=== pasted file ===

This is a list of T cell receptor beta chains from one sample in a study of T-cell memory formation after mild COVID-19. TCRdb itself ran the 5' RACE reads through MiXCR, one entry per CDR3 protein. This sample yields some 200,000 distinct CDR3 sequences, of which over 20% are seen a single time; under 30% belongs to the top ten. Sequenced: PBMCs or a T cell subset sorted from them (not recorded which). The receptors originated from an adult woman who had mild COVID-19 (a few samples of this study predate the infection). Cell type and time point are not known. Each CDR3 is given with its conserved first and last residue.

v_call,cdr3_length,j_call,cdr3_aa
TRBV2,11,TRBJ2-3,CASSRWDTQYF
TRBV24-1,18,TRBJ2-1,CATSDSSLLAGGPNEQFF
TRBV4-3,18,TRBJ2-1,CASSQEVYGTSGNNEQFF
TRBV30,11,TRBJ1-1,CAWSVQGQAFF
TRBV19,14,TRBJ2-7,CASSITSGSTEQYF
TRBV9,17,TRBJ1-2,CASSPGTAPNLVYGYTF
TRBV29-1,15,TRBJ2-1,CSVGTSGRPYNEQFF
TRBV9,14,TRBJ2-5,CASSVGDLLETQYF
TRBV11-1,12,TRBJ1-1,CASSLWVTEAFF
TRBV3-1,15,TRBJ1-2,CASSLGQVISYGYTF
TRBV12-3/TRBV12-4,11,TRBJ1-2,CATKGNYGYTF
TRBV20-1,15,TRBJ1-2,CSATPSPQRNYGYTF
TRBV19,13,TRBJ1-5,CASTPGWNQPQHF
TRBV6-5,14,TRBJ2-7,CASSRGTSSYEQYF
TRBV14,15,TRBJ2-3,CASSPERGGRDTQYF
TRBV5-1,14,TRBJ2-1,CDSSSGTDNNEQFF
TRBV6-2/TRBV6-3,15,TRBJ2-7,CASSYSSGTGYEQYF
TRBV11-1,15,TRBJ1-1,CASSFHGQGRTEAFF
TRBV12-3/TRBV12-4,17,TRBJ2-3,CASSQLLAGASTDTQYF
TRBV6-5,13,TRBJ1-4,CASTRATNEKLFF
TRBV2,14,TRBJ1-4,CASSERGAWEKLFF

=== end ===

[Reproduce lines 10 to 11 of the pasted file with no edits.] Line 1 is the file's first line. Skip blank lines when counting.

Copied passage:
TRBV9,14,TRBJ2-5,CASSVGDLLETQYF
TRBV11-1,12,TRBJ1-1,CASSLWVTEAFF